The Ontario Division Court decision in Aviva v. Pastore is a bad turn for accident victims with psychological injuries

Posted May 16, 2011
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Submitted by Thomson Rogers on May 16, 2011


On May 13, 2011, the Ontario Division Court released its decision in Aviva v. Pastore. The FSCO Arbitrator and the Director’s Delegate had concluded that Ms. Pastore was catastrophically impaired. The accident benefit insurer had filed for judicial review of the decision to the Ontario Division Court.

The Ontario Division Court set aside the decision of the Director’s Delegate without prejudice to the matter being reheard or pursued as a fresh application. The majority decision was written by Justice Lederer and was supported by Justice Cunningham. A ‘concurring in part’ decision was written by Justice Matlow.

The Issues were as follows:

1. Is a Class 4 (marked impairment) in only one area of functioning sufficient for a catastrophic impairment designation?

The majority of the Ontario Division Court concluded that all four of the areas of function identified in the AMA Guides (4th edition) must be taken into account.

In a ‘concurring in part’ decision, Justice Matlow of the Ontario Division Court was of the view that nothing in the Guides requires more than a single finding.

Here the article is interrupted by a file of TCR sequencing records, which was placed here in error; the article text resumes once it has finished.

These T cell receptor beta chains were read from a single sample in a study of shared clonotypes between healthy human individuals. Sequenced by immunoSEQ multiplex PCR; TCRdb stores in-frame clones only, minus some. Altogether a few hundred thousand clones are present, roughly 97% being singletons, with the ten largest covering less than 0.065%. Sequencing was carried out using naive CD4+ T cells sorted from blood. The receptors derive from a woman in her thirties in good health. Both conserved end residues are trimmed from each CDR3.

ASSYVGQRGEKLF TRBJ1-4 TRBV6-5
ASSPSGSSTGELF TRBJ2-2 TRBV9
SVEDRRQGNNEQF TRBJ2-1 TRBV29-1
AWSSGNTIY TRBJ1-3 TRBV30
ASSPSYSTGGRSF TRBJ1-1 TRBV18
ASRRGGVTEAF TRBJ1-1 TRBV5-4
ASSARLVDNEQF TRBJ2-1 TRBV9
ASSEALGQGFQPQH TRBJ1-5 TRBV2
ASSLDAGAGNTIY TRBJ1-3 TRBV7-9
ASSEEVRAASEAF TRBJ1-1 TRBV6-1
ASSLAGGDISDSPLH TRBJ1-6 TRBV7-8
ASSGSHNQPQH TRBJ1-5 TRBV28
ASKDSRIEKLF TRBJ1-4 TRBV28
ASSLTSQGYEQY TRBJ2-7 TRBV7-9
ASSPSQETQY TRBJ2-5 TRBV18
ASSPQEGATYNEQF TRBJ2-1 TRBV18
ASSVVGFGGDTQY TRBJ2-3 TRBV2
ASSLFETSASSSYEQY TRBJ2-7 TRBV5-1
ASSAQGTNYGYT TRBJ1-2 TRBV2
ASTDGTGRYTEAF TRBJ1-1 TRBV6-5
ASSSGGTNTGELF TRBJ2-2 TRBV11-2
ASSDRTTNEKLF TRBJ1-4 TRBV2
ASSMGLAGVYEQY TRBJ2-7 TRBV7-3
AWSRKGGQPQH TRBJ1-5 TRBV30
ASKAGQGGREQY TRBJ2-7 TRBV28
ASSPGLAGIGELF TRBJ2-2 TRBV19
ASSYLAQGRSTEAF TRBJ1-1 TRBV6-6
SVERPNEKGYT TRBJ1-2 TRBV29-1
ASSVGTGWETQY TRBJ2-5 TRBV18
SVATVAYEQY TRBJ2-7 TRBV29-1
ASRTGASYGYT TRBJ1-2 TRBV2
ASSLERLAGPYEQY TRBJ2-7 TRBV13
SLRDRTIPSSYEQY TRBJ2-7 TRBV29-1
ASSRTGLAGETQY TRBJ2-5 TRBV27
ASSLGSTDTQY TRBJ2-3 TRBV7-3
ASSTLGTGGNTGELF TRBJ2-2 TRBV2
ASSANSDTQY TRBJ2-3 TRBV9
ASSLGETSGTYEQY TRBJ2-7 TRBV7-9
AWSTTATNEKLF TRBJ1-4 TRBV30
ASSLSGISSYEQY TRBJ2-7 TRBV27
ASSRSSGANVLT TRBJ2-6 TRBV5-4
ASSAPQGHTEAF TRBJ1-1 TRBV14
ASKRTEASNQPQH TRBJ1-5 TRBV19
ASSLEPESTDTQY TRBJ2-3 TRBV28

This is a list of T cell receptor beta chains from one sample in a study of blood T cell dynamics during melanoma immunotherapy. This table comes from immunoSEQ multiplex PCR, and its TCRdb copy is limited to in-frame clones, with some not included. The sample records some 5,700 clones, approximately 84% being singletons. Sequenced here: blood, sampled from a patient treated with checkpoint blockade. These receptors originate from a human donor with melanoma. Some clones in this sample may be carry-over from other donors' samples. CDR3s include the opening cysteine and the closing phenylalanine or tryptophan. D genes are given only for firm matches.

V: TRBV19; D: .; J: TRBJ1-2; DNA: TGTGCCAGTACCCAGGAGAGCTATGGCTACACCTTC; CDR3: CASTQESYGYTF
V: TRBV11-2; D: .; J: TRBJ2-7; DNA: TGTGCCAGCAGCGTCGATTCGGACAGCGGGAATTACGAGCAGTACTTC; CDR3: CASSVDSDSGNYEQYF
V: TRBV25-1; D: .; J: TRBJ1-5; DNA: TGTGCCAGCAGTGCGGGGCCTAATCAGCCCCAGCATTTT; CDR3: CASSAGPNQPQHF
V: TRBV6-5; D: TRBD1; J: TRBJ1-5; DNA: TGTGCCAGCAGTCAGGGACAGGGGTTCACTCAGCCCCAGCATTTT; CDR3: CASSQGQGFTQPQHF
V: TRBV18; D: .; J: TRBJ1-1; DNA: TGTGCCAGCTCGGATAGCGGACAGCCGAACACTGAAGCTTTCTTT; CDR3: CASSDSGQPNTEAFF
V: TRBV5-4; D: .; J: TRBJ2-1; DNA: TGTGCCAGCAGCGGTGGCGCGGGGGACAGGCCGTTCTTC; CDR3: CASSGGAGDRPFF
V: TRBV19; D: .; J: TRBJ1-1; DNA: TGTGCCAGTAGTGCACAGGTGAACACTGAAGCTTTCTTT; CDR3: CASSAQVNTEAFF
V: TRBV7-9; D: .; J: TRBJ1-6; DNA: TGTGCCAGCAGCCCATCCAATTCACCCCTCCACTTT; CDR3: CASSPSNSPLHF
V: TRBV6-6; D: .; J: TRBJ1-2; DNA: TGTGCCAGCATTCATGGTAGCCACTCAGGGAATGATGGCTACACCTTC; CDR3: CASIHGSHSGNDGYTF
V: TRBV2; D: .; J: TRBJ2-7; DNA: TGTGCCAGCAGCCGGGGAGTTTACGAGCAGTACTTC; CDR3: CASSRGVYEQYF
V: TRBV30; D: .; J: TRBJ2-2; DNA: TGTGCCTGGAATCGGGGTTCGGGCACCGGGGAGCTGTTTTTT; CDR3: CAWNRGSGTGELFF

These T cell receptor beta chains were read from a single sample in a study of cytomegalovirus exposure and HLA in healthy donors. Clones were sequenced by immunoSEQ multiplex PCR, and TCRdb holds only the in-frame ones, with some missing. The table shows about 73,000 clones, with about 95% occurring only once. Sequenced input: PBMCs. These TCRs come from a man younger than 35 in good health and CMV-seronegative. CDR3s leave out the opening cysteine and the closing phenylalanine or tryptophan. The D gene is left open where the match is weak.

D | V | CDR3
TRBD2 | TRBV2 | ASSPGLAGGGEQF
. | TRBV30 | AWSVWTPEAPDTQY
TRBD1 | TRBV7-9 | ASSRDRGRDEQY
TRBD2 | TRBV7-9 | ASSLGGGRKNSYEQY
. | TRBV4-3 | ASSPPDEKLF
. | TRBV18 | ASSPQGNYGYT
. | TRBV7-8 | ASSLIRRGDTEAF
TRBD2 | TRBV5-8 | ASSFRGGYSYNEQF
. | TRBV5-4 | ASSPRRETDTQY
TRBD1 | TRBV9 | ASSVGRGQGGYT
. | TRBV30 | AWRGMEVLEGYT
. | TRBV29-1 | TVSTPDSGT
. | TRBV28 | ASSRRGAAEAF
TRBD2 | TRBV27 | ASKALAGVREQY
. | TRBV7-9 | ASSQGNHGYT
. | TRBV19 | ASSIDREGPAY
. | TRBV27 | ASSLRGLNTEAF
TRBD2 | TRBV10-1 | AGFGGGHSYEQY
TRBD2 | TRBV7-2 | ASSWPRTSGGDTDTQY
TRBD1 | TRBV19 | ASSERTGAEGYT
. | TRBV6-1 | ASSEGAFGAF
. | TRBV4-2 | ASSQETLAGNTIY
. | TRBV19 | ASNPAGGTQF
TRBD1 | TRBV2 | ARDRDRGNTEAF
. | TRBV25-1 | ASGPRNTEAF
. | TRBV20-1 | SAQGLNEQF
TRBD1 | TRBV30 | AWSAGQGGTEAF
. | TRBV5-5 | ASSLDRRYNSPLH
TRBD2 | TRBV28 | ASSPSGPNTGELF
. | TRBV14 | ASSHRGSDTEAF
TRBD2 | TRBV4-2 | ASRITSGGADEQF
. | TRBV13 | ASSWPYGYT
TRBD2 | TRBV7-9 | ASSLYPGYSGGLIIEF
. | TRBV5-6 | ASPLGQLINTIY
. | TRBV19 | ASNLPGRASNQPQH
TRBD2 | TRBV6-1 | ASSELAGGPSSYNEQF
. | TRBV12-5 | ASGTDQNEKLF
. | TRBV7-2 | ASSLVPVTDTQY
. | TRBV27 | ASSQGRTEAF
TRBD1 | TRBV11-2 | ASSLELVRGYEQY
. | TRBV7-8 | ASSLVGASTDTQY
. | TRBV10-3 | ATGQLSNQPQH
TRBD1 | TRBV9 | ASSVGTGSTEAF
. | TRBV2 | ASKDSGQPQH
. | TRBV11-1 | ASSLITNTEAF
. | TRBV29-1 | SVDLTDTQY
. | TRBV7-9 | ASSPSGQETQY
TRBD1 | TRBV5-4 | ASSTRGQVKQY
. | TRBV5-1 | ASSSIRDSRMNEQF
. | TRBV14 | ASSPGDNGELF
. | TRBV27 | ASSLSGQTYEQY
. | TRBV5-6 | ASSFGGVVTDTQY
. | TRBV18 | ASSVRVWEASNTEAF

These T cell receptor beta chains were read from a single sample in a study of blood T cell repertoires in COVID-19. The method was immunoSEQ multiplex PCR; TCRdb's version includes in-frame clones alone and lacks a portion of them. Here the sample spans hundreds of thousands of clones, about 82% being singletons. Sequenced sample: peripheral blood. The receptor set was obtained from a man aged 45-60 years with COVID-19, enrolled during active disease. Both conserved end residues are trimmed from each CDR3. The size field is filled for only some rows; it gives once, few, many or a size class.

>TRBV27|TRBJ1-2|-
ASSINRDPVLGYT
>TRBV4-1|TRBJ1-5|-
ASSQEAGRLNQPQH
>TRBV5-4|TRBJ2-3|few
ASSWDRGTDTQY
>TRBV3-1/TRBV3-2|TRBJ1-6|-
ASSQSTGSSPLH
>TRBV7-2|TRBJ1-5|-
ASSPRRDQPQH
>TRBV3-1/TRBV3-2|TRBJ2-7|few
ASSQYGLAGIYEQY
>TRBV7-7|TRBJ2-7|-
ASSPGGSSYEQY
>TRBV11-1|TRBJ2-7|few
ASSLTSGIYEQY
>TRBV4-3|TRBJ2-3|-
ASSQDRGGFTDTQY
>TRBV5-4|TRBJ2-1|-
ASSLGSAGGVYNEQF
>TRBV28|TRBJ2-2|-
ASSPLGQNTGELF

2. Should an impairment assessment under s.2(1.1)(g) of the SABS (now s.2(f) of the current SABS) distinguish and exclude impairments that are due to physical injuries from an assessment of impairments that are due to mental or behavioural disorder?

The Arbitrator and the Director’s Delegate had included pain that was associated with, or was a symptom of, the physical injuries suffered by Ms. Pastore, rather than considering only the pain associated with a mental or behavioural disorder since in their view it was not possible to separate the two.

The Ontario Division Court concludes that the Class 4 impairment in respect of Ms. Pastore’s activities of daily living improperly considered pain associated with her physical injuries.